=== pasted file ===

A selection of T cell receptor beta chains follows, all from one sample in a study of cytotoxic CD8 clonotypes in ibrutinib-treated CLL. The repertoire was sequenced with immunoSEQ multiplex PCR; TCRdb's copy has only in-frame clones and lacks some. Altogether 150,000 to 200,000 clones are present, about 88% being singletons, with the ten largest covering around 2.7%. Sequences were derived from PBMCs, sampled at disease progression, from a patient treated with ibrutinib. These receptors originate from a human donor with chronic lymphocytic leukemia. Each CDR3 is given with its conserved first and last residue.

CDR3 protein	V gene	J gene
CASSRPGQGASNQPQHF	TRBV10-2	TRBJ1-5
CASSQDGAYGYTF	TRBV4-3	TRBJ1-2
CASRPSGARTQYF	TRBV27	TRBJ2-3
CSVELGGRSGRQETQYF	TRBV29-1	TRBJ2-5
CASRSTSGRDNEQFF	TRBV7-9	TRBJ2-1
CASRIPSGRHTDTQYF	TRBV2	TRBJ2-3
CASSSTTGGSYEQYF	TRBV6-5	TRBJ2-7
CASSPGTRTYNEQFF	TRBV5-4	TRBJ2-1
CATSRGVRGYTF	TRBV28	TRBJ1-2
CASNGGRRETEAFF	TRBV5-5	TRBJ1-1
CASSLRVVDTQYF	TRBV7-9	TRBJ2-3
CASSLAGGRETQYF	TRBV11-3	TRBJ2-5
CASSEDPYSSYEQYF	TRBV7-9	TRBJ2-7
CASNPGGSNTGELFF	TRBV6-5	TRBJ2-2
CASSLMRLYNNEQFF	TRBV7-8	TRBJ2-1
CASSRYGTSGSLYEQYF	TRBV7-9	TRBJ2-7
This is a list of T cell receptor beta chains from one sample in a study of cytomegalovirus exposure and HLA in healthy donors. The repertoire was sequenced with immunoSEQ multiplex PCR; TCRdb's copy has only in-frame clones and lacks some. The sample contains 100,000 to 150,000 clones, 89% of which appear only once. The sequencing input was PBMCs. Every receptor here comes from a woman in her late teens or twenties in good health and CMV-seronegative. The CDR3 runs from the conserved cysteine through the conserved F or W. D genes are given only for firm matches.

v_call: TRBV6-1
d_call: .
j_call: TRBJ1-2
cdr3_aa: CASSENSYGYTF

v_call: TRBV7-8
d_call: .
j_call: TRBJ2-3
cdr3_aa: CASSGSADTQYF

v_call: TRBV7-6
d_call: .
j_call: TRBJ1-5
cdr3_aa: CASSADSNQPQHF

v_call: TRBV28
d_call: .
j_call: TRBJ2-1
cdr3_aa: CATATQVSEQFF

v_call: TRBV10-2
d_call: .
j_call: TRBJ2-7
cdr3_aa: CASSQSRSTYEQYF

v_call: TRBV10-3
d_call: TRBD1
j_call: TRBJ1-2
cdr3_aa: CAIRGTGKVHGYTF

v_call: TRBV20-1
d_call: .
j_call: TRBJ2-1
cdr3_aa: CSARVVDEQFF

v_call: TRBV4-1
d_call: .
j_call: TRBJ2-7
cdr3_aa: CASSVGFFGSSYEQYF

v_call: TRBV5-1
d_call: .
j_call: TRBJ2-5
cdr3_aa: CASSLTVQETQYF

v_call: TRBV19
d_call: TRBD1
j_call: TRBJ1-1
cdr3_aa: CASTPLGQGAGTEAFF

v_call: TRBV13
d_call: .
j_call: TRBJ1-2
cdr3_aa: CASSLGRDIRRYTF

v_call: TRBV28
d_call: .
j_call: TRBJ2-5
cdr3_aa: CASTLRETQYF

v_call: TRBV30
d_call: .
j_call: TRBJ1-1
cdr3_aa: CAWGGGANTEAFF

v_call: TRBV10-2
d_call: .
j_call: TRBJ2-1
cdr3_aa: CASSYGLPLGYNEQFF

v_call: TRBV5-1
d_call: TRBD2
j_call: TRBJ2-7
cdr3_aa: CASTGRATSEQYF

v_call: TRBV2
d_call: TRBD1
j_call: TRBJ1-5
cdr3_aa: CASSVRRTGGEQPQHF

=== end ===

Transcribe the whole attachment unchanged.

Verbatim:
A selection of T cell receptor beta chains follows, all from one sample in a study of cytotoxic CD8 clonotypes in ibrutinib-treated CLL. The repertoire was sequenced with immunoSEQ multiplex PCR; TCRdb's copy has only in-frame clones and lacks some. Altogether 150,000 to 200,000 clones are present, about 88% being singletons, with the ten largest covering around 2.7%. Sequences were derived from PBMCs, sampled at disease progression, from a patient treated with ibrutinib. These receptors originate from a human donor with chronic lymphocytic leukemia. Each CDR3 is given with its conserved first and last residue.

CDR3 protein	V gene	J gene
CASSRPGQGASNQPQHF	TRBV10-2	TRBJ1-5
CASSQDGAYGYTF	TRBV4-3	TRBJ1-2
CASRPSGARTQYF	TRBV27	TRBJ2-3
CSVELGGRSGRQETQYF	TRBV29-1	TRBJ2-5
CASRSTSGRDNEQFF	TRBV7-9	TRBJ2-1
CASRIPSGRHTDTQYF	TRBV2	TRBJ2-3
CASSSTTGGSYEQYF	TRBV6-5	TRBJ2-7
CASSPGTRTYNEQFF	TRBV5-4	TRBJ2-1
CATSRGVRGYTF	TRBV28	TRBJ1-2
CASNGGRRETEAFF	TRBV5-5	TRBJ1-1
CASSLRVVDTQYF	TRBV7-9	TRBJ2-3
CASSLAGGRETQYF	TRBV11-3	TRBJ2-5
CASSEDPYSSYEQYF	TRBV7-9	TRBJ2-7
CASNPGGSNTGELFF	TRBV6-5	TRBJ2-2
CASSLMRLYNNEQFF	TRBV7-8	TRBJ2-1
CASSRYGTSGSLYEQYF	TRBV7-9	TRBJ2-7
This is a list of T cell receptor beta chains from one sample in a study of cytomegalovirus exposure and HLA in healthy donors. The repertoire was sequenced with immunoSEQ multiplex PCR; TCRdb's copy has only in-frame clones and lacks some. The sample contains 100,000 to 150,000 clones, 89% of which appear only once. The sequencing input was PBMCs. Every receptor here comes from a woman in her late teens or twenties in good health and CMV-seronegative. The CDR3 runs from the conserved cysteine through the conserved F or W. D genes are given only for firm matches.

v_call: TRBV6-1
d_call: .
j_call: TRBJ1-2
cdr3_aa: CASSENSYGYTF

v_call: TRBV7-8
d_call: .
j_call: TRBJ2-3
cdr3_aa: CASSGSADTQYF

v_call: TRBV7-6
d_call: .
j_call: TRBJ1-5
cdr3_aa: CASSADSNQPQHF

v_call: TRBV28
d_call: .
j_call: TRBJ2-1
cdr3_aa: CATATQVSEQFF

v_call: TRBV10-2
d_call: .
j_call: TRBJ2-7
cdr3_aa: CASSQSRSTYEQYF

v_call: TRBV10-3
d_call: TRBD1
j_call: TRBJ1-2
cdr3_aa: CAIRGTGKVHGYTF

v_call: TRBV20-1
d_call: .
j_call: TRBJ2-1
cdr3_aa: CSARVVDEQFF

v_call: TRBV4-1
d_call: .
j_call: TRBJ2-7
cdr3_aa: CASSVGFFGSSYEQYF

v_call: TRBV5-1
d_call: .
j_call: TRBJ2-5
cdr3_aa: CASSLTVQETQYF

v_call: TRBV19
d_call: TRBD1
j_call: TRBJ1-1
cdr3_aa: CASTPLGQGAGTEAFF

v_call: TRBV13
d_call: .
j_call: TRBJ1-2
cdr3_aa: CASSLGRDIRRYTF

v_call: TRBV28
d_call: .
j_call: TRBJ2-5
cdr3_aa: CASTLRETQYF

v_call: TRBV30
d_call: .
j_call: TRBJ1-1
cdr3_aa: CAWGGGANTEAFF

v_call: TRBV10-2
d_call: .
j_call: TRBJ2-1
cdr3_aa: CASSYGLPLGYNEQFF

v_call: TRBV5-1
d_call: TRBD2
j_call: TRBJ2-7
cdr3_aa: CASTGRATSEQYF

v_call: TRBV2
d_call: TRBD1
j_call: TRBJ1-5
cdr3_aa: CASSVRRTGGEQPQHF